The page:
Over the past couple of months, WashingtonExec has presented an article series highlighting “Millennial Mavericks” who are finding success in the government contracting industry, despite facing numerous challenges in the form of negative stereotypes that have been assigned to this generation.
Companies are also experiencing challenges, as Millennial workers have broken the mold for traditional management practices. For example, Millennials are not motivated by the same benefits that keep their older counterparts happy in the workplace. In fact, Millennials do not display the same level of loyalty to their employers as companies have previously enjoyed, making retention a serious issue.
Smart companies are changing their benefit programs to reflect this paradigm shift, so they can get the most out of Millennial workers, even if those workers may not stay as long as they’d like. Some firms are scrapping annual bonuses for a model of “micro-raises” that reward employees in multiple, smaller increments. This model provides the constant feedback many Millennials seek, while reviewing and rewarding them on a shorter-term basis, since their tenures at the company might be shorter as a whole.
When it comes to managing Millennials, a good starting place is to understand what makes this generation tick, so company programs and management styles can be leveraged to get the most productivity out of these young workers. If you haven’t done so already, read our “Millennial Mavericks” series to get a head-start on understanding Millennials, who will comprise a majority of the workforce by 2025.
Our next featured Millennial is Marisa Hale of Sapient Government Services (Sapient). Hale is a Senior Associate at Sapient, where she is working on a comprehensive solution replacement of a legacy system responsible for determining the health care shortage of different areas on the country. Hale graduated from Carnegie Mellon University in 2009 with a bachelor of science in economics.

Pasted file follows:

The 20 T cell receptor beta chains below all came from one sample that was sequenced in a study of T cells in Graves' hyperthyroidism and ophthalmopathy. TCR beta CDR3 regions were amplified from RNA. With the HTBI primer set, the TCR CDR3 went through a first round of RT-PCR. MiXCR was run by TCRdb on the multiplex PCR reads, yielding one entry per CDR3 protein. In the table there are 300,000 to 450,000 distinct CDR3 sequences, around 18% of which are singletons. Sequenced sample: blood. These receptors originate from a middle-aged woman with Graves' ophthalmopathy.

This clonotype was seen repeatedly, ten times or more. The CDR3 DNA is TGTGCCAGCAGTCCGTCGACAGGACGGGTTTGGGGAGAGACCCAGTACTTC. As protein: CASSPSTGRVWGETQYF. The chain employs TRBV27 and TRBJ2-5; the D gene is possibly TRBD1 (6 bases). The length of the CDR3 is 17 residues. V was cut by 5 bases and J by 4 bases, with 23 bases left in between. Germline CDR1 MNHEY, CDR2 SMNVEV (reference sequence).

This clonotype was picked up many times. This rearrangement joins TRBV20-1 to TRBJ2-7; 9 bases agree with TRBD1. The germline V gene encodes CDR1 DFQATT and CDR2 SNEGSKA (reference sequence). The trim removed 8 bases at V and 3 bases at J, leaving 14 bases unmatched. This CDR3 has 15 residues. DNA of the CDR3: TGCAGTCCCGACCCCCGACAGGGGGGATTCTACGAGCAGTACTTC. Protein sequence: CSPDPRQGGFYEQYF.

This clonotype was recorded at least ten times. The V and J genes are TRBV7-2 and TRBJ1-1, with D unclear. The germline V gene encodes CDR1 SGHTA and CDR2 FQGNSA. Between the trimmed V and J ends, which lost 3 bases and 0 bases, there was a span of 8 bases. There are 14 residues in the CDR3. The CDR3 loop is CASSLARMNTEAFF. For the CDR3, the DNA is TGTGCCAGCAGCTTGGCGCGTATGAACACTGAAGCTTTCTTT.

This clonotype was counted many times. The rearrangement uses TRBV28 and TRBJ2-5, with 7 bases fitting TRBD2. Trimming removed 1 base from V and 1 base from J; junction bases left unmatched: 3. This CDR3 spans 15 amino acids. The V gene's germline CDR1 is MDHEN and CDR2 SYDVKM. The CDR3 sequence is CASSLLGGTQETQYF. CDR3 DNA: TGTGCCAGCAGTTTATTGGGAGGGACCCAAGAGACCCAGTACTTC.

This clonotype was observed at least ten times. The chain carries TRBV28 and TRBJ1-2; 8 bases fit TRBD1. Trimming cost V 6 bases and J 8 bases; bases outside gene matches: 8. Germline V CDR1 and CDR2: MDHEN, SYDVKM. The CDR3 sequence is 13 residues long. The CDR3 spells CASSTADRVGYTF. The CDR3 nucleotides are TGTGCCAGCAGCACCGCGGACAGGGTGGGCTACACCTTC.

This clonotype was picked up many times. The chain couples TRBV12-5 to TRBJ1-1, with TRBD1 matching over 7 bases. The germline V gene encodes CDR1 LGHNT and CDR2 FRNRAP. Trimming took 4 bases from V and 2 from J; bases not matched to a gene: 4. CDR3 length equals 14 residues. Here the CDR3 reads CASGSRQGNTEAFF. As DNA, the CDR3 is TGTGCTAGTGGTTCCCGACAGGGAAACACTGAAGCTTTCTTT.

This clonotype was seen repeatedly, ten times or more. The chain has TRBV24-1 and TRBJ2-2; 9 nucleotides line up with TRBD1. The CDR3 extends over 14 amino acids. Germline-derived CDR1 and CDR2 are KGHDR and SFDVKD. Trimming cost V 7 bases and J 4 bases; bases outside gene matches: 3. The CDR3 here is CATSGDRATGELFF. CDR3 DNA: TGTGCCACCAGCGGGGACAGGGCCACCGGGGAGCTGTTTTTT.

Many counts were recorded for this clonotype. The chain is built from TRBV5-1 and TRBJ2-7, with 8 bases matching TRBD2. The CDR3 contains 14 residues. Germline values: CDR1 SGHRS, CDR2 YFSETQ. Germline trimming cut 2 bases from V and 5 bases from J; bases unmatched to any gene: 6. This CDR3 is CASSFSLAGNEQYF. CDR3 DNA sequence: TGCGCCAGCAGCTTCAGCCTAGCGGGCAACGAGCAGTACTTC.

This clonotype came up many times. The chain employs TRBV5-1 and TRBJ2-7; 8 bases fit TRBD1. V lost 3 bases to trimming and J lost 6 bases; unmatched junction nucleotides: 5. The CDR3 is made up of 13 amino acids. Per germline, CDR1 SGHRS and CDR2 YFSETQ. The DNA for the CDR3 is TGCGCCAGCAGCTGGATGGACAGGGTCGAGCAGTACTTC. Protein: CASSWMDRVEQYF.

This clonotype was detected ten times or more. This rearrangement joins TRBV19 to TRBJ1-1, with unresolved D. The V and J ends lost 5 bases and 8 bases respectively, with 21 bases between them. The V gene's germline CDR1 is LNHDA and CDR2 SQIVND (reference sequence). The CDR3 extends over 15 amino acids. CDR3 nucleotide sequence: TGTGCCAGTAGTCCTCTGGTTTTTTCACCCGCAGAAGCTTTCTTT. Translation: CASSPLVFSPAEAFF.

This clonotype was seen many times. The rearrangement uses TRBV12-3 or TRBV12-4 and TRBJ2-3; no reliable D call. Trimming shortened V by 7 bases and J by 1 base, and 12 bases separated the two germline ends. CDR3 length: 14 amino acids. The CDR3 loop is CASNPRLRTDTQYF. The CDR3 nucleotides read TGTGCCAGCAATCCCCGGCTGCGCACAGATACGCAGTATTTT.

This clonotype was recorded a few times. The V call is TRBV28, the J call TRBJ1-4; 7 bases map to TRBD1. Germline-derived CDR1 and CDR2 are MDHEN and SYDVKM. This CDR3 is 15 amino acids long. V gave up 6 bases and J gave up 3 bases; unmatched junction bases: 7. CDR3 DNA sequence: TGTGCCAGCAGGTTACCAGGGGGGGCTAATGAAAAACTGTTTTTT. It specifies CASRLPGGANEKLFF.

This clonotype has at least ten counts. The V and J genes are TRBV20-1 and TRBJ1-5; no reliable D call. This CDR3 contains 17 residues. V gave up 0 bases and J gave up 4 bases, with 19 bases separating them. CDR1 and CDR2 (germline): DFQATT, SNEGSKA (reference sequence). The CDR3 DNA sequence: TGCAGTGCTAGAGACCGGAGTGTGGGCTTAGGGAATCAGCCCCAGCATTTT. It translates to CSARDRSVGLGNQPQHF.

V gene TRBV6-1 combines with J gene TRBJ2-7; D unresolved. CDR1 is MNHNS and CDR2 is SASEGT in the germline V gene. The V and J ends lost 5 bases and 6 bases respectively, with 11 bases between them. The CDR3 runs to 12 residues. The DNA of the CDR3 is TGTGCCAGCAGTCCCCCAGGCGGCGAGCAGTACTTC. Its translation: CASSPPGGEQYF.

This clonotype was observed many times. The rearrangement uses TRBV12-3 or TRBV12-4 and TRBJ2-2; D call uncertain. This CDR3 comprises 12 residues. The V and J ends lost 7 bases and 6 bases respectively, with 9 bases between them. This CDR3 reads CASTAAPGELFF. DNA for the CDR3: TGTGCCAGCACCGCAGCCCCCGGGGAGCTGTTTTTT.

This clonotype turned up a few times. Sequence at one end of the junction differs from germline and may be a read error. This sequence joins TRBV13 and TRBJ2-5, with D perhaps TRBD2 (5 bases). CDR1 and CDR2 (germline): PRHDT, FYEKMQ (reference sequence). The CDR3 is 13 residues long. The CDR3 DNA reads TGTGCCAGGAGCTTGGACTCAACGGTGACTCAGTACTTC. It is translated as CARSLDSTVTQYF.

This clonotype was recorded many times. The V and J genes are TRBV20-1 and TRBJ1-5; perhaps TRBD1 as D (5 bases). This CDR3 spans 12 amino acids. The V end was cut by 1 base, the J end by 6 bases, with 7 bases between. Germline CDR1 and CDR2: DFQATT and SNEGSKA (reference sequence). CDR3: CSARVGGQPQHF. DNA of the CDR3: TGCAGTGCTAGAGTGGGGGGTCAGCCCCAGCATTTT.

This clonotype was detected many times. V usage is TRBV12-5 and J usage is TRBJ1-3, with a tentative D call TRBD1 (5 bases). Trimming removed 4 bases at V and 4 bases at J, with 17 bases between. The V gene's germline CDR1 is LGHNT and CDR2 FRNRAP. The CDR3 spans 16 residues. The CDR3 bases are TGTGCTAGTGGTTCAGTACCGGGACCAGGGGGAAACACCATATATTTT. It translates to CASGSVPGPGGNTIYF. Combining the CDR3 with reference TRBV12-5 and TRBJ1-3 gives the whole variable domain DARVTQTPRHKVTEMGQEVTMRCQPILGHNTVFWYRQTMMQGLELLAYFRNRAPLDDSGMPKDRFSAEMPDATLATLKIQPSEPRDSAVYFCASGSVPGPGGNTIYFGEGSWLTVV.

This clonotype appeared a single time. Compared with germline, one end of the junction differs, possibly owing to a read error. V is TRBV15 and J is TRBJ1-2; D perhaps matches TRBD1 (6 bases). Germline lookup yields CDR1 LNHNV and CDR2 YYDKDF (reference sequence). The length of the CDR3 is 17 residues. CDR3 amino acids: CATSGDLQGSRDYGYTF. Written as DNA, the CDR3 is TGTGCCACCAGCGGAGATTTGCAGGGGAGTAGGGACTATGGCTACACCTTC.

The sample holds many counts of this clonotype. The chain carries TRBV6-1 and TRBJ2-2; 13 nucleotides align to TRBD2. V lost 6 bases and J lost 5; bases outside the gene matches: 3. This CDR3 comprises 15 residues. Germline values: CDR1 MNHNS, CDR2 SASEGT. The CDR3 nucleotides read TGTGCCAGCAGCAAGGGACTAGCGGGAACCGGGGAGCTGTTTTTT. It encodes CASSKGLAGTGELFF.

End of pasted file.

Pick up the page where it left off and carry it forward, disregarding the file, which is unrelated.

WashingtonExec: When you think about the Millennials generation, what comes to mind? What positive and negative stereotypes surround Millennials, and are these stereotypes warranted?
Marisa Hale: I think Millennials are known for their tech-savviness, idealism, and feelings of entitlement. To me, it seems that every generation must grow up more tech-savvy and idealistic than the last, so I wonder if every generation gets that reputation for a while. As for the entitled part, I work with a lot of hard-working, energetic young people, so I don’t see it.
WashingtonExec: What do you think are the biggest differences between Millennials and other generations – professionally and personally?
Marisa Hale: Millennials are generally pretty creative. There weren’t a lot of jobs when many of us entered the workforce. I’ve seen a lot of people in my generation come up with great ideas to make a living and set themselves apart. People are forced to be more entrepreneurial since they may not have easily gotten a job right out of school.
WashingtonExec: What is the best personal or professional advice you have received?
Marisa Hale: On my first day, someone told me to ask questions. I took that to heart, and now I ask every question I have, no matter how rudimentary. People at Sapient are so willing to help others learn and grow that I’ve been able to soak up knowledge about things I had no previous experience with.